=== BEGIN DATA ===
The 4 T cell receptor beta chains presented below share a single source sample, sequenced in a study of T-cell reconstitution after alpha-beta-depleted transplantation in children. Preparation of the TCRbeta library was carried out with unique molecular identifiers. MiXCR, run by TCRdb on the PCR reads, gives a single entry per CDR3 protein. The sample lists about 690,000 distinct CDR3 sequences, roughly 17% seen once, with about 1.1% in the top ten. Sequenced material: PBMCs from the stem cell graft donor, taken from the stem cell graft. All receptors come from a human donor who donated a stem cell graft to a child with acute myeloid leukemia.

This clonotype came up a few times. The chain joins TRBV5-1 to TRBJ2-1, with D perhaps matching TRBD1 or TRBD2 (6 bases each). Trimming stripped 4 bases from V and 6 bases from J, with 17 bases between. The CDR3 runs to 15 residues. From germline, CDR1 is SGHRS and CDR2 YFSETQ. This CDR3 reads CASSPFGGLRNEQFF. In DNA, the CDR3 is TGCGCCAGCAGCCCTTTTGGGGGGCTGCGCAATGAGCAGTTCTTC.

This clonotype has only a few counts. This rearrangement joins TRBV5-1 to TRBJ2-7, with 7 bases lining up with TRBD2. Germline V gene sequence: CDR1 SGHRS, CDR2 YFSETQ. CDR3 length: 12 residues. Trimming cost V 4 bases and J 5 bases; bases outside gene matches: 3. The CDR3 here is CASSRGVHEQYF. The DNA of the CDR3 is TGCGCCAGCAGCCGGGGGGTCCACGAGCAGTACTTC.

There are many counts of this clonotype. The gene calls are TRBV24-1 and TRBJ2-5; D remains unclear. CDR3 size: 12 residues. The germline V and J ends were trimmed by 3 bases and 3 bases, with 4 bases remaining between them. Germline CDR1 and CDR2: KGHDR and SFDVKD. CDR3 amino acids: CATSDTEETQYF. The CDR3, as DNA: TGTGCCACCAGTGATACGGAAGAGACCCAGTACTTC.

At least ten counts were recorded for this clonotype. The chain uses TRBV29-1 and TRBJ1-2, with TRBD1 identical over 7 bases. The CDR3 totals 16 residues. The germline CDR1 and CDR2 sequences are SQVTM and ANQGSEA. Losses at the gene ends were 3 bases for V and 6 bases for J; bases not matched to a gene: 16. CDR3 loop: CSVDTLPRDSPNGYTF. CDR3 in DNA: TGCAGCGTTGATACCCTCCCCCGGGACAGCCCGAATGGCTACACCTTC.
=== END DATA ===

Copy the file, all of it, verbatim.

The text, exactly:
The 4 T cell receptor beta chains presented below share a single source sample, sequenced in a study of T-cell reconstitution after alpha-beta-depleted transplantation in children. Preparation of the TCRbeta library was carried out with unique molecular identifiers. MiXCR, run by TCRdb on the PCR reads, gives a single entry per CDR3 protein. The sample lists about 690,000 distinct CDR3 sequences, roughly 17% seen once, with about 1.1% in the top ten. Sequenced material: PBMCs from the stem cell graft donor, taken from the stem cell graft. All receptors come from a human donor who donated a stem cell graft to a child with acute myeloid leukemia.

This clonotype came up a few times. The chain joins TRBV5-1 to TRBJ2-1, with D perhaps matching TRBD1 or TRBD2 (6 bases each). Trimming stripped 4 bases from V and 6 bases from J, with 17 bases between. The CDR3 runs to 15 residues. From germline, CDR1 is SGHRS and CDR2 YFSETQ. This CDR3 reads CASSPFGGLRNEQFF. In DNA, the CDR3 is TGCGCCAGCAGCCCTTTTGGGGGGCTGCGCAATGAGCAGTTCTTC.

This clonotype has only a few counts. This rearrangement joins TRBV5-1 to TRBJ2-7, with 7 bases lining up with TRBD2. Germline V gene sequence: CDR1 SGHRS, CDR2 YFSETQ. CDR3 length: 12 residues. Trimming cost V 4 bases and J 5 bases; bases outside gene matches: 3. The CDR3 here is CASSRGVHEQYF. The DNA of the CDR3 is TGCGCCAGCAGCCGGGGGGTCCACGAGCAGTACTTC.

There are many counts of this clonotype. The gene calls are TRBV24-1 and TRBJ2-5; D remains unclear. CDR3 size: 12 residues. The germline V and J ends were trimmed by 3 bases and 3 bases, with 4 bases remaining between them. Germline CDR1 and CDR2: KGHDR and SFDVKD. CDR3 amino acids: CATSDTEETQYF. The CDR3, as DNA: TGTGCCACCAGTGATACGGAAGAGACCCAGTACTTC.

At least ten counts were recorded for this clonotype. The chain uses TRBV29-1 and TRBJ1-2, with TRBD1 identical over 7 bases. The CDR3 totals 16 residues. The germline CDR1 and CDR2 sequences are SQVTM and ANQGSEA. Losses at the gene ends were 3 bases for V and 6 bases for J; bases not matched to a gene: 16. CDR3 loop: CSVDTLPRDSPNGYTF. CDR3 in DNA: TGCAGCGTTGATACCCTCCCCCGGGACAGCCCGAATGGCTACACCTTC.